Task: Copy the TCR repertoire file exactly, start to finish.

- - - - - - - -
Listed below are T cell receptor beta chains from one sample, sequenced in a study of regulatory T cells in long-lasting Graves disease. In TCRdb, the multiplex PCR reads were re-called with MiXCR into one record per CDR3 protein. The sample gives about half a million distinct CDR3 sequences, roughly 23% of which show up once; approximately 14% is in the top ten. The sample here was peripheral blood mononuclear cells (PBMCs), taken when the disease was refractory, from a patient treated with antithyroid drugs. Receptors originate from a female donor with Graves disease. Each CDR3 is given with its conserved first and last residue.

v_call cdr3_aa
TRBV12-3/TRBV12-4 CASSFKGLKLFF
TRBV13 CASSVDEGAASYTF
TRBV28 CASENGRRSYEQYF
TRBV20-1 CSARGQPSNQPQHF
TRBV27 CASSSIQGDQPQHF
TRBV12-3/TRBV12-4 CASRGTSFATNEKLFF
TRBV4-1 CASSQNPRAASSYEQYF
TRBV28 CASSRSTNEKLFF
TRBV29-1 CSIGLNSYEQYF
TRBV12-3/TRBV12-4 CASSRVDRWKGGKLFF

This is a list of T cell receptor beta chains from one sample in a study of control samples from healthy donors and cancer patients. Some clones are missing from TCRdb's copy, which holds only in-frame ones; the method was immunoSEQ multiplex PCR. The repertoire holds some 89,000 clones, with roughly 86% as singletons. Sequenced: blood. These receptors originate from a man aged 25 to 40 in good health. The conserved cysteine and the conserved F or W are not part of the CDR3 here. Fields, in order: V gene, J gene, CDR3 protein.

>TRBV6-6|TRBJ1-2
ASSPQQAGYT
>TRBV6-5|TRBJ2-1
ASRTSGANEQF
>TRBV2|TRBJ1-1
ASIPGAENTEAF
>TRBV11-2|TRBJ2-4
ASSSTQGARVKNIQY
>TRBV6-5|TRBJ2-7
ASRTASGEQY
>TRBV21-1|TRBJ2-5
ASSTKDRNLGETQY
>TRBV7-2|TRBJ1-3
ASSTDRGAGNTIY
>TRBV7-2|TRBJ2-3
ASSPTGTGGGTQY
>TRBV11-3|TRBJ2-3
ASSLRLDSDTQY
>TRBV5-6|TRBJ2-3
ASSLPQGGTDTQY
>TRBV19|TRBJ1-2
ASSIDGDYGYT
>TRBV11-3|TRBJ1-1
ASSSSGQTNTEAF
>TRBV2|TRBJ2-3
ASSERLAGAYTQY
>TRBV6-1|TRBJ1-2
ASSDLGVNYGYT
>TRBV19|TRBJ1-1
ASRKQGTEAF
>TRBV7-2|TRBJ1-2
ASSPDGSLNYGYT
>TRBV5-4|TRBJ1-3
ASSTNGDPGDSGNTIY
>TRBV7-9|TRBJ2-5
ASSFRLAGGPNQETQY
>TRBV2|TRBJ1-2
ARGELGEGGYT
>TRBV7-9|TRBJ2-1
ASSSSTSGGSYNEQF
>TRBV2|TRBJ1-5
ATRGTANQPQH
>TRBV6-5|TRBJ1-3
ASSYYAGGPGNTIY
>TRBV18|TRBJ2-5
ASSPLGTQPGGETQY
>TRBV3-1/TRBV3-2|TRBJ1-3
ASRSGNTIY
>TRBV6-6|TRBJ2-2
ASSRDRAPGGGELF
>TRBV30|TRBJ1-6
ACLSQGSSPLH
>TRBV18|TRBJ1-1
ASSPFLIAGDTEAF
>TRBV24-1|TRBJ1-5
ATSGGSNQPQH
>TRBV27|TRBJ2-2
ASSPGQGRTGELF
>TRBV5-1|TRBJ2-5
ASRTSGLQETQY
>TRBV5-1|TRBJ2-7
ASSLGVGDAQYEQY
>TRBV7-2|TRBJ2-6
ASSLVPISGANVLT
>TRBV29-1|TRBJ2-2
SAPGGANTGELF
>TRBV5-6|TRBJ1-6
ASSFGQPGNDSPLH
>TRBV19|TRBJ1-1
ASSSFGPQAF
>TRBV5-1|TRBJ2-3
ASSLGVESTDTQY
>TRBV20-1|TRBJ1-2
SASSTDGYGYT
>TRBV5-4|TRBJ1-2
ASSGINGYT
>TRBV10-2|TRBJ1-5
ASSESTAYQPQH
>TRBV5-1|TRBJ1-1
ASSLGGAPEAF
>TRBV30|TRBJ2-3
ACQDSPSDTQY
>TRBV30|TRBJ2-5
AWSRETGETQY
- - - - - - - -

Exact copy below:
Listed below are T cell receptor beta chains from one sample, sequenced in a study of regulatory T cells in long-lasting Graves disease. In TCRdb, the multiplex PCR reads were re-called with MiXCR into one record per CDR3 protein. The sample gives about half a million distinct CDR3 sequences, roughly 23% of which show up once; approximately 14% is in the top ten. The sample here was peripheral blood mononuclear cells (PBMCs), taken when the disease was refractory, from a patient treated with antithyroid drugs. Receptors originate from a female donor with Graves disease. Each CDR3 is given with its conserved first and last residue.

v_call cdr3_aa
TRBV12-3/TRBV12-4 CASSFKGLKLFF
TRBV13 CASSVDEGAASYTF
TRBV28 CASENGRRSYEQYF
TRBV20-1 CSARGQPSNQPQHF
TRBV27 CASSSIQGDQPQHF
TRBV12-3/TRBV12-4 CASRGTSFATNEKLFF
TRBV4-1 CASSQNPRAASSYEQYF
TRBV28 CASSRSTNEKLFF
TRBV29-1 CSIGLNSYEQYF
TRBV12-3/TRBV12-4 CASSRVDRWKGGKLFF

This is a list of T cell receptor beta chains from one sample in a study of control samples from healthy donors and cancer patients. Some clones are missing from TCRdb's copy, which holds only in-frame ones; the method was immunoSEQ multiplex PCR. The repertoire holds some 89,000 clones, with roughly 86% as singletons. Sequenced: blood. These receptors originate from a man aged 25 to 40 in good health. The conserved cysteine and the conserved F or W are not part of the CDR3 here. Fields, in order: V gene, J gene, CDR3 protein.

>TRBV6-6|TRBJ1-2
ASSPQQAGYT
>TRBV6-5|TRBJ2-1
ASRTSGANEQF
>TRBV2|TRBJ1-1
ASIPGAENTEAF
>TRBV11-2|TRBJ2-4
ASSSTQGARVKNIQY
>TRBV6-5|TRBJ2-7
ASRTASGEQY
>TRBV21-1|TRBJ2-5
ASSTKDRNLGETQY
>TRBV7-2|TRBJ1-3
ASSTDRGAGNTIY
>TRBV7-2|TRBJ2-3
ASSPTGTGGGTQY
>TRBV11-3|TRBJ2-3
ASSLRLDSDTQY
>TRBV5-6|TRBJ2-3
ASSLPQGGTDTQY
>TRBV19|TRBJ1-2
ASSIDGDYGYT
>TRBV11-3|TRBJ1-1
ASSSSGQTNTEAF
>TRBV2|TRBJ2-3
ASSERLAGAYTQY
>TRBV6-1|TRBJ1-2
ASSDLGVNYGYT
>TRBV19|TRBJ1-1
ASRKQGTEAF
>TRBV7-2|TRBJ1-2
ASSPDGSLNYGYT
>TRBV5-4|TRBJ1-3
ASSTNGDPGDSGNTIY
>TRBV7-9|TRBJ2-5
ASSFRLAGGPNQETQY
>TRBV2|TRBJ1-2
ARGELGEGGYT
>TRBV7-9|TRBJ2-1
ASSSSTSGGSYNEQF
>TRBV2|TRBJ1-5
ATRGTANQPQH
>TRBV6-5|TRBJ1-3
ASSYYAGGPGNTIY
>TRBV18|TRBJ2-5
ASSPLGTQPGGETQY
>TRBV3-1/TRBV3-2|TRBJ1-3
ASRSGNTIY
>TRBV6-6|TRBJ2-2
ASSRDRAPGGGELF
>TRBV30|TRBJ1-6
ACLSQGSSPLH
>TRBV18|TRBJ1-1
ASSPFLIAGDTEAF
>TRBV24-1|TRBJ1-5
ATSGGSNQPQH
>TRBV27|TRBJ2-2
ASSPGQGRTGELF
>TRBV5-1|TRBJ2-5
ASRTSGLQETQY
>TRBV5-1|TRBJ2-7
ASSLGVGDAQYEQY
>TRBV7-2|TRBJ2-6
ASSLVPISGANVLT
>TRBV29-1|TRBJ2-2
SAPGGANTGELF
>TRBV5-6|TRBJ1-6
ASSFGQPGNDSPLH
>TRBV19|TRBJ1-1
ASSSFGPQAF
>TRBV5-1|TRBJ2-3
ASSLGVESTDTQY
>TRBV20-1|TRBJ1-2
SASSTDGYGYT
>TRBV5-4|TRBJ1-2
ASSGINGYT
>TRBV10-2|TRBJ1-5
ASSESTAYQPQH
>TRBV5-1|TRBJ1-1
ASSLGGAPEAF
>TRBV30|TRBJ2-3
ACQDSPSDTQY
>TRBV30|TRBJ2-5
AWSRETGETQY